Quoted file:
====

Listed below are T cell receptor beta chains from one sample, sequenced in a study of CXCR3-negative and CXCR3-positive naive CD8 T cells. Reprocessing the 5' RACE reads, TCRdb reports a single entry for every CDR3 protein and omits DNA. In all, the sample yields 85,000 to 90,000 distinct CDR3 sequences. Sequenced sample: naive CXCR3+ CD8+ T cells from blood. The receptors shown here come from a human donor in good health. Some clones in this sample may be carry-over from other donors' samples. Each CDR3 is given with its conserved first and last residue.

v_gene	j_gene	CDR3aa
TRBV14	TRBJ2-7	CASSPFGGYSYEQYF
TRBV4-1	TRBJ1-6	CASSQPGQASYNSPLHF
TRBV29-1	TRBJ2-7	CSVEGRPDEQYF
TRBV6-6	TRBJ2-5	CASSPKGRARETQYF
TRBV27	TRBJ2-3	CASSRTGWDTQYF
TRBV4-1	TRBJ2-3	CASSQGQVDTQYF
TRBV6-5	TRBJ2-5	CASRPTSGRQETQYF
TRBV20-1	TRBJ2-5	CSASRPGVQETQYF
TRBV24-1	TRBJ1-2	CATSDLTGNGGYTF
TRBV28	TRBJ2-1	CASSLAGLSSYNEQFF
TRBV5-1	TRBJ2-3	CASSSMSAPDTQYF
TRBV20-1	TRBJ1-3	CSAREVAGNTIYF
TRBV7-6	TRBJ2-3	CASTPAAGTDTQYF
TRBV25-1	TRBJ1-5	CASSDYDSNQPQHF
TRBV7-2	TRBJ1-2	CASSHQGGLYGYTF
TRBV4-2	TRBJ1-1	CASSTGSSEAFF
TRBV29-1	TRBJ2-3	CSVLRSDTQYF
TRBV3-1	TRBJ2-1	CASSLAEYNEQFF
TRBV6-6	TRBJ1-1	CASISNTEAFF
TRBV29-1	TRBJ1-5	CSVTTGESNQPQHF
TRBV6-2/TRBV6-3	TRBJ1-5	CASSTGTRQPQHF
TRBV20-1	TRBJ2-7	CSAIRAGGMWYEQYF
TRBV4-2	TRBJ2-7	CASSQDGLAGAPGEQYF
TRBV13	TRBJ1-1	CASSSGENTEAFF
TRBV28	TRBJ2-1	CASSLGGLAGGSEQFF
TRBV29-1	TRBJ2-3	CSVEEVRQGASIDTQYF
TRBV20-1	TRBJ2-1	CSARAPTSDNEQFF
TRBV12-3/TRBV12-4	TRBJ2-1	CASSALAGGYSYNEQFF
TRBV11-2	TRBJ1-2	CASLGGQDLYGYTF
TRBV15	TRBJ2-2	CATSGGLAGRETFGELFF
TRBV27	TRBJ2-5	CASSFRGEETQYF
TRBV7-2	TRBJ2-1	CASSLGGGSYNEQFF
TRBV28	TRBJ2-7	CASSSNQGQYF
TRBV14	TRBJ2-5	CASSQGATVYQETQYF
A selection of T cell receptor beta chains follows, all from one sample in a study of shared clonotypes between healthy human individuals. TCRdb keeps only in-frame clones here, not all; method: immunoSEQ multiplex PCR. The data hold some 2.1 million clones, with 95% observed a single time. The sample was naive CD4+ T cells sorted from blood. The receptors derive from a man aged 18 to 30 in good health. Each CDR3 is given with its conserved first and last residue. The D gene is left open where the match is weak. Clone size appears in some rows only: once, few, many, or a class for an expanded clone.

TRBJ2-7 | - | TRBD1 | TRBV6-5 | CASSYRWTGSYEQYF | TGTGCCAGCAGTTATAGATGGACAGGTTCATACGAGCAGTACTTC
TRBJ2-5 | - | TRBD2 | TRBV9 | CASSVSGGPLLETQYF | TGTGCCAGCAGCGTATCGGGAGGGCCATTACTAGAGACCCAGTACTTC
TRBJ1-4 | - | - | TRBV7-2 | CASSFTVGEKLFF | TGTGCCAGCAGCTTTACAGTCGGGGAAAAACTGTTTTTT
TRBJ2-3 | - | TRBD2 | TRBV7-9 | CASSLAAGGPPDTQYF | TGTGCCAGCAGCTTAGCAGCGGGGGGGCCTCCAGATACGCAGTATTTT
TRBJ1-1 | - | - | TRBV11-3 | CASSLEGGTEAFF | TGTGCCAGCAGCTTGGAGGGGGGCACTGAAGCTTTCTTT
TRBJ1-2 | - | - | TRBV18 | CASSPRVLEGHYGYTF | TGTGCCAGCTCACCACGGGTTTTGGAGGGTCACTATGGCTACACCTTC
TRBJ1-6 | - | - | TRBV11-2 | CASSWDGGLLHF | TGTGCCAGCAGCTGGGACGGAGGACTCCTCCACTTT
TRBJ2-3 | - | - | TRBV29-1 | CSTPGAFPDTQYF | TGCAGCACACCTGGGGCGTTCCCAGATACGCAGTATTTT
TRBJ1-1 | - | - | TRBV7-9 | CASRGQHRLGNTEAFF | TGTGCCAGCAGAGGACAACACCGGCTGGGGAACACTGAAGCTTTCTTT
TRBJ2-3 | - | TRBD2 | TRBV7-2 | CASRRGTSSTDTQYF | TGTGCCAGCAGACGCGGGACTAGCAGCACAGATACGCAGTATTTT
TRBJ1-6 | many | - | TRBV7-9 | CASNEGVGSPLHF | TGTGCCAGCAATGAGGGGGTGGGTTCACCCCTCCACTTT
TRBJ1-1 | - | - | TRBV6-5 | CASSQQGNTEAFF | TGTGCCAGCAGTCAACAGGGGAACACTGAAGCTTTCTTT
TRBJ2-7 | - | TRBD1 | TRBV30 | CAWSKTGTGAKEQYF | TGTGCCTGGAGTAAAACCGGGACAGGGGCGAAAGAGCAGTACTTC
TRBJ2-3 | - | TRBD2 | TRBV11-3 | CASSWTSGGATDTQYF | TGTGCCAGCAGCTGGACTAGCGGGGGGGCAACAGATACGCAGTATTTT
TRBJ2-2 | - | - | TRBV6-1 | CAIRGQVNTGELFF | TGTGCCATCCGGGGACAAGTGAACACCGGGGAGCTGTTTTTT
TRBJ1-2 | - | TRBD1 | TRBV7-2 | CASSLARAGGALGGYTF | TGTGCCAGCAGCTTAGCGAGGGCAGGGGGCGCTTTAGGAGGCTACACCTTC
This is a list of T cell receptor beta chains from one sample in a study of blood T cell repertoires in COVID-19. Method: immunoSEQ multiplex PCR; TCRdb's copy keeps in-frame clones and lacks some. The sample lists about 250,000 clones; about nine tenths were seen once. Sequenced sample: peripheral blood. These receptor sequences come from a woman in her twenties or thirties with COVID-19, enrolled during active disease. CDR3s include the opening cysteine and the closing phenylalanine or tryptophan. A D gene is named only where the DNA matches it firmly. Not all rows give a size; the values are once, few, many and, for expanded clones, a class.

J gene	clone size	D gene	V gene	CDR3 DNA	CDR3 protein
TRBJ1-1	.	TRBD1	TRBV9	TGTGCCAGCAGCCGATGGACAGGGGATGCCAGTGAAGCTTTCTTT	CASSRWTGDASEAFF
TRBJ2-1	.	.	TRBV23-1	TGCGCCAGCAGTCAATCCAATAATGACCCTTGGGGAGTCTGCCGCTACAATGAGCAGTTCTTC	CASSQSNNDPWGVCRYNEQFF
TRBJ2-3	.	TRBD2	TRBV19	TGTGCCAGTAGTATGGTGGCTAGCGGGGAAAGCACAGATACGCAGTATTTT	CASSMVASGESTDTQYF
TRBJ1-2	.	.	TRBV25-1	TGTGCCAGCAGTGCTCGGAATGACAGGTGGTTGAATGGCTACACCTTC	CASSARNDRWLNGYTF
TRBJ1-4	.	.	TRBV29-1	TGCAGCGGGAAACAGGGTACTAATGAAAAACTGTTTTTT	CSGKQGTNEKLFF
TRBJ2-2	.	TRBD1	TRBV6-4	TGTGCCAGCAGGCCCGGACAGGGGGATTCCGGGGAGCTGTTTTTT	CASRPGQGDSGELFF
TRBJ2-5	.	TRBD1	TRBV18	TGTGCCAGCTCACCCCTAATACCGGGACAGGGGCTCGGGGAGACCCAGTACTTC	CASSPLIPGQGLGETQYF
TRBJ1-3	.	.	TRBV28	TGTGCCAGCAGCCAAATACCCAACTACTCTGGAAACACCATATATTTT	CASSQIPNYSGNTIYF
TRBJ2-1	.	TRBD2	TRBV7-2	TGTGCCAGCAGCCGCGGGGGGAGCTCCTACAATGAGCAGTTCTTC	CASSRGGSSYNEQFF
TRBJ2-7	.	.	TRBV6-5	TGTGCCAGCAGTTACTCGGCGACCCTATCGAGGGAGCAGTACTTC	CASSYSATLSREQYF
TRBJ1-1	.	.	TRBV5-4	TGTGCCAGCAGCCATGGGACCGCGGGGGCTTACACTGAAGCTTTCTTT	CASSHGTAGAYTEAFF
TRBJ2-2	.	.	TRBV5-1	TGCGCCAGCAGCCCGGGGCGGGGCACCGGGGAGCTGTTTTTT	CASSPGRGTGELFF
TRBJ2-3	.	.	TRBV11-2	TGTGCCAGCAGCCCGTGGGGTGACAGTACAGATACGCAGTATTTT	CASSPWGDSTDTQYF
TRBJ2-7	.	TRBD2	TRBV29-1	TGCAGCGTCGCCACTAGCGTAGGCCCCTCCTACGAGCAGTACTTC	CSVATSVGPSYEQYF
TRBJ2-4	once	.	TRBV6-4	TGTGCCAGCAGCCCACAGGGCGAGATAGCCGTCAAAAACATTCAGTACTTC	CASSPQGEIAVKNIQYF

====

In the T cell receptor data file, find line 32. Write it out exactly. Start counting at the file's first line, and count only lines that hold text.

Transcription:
TRBV15	TRBJ2-2	CATSGGLAGRETFGELFF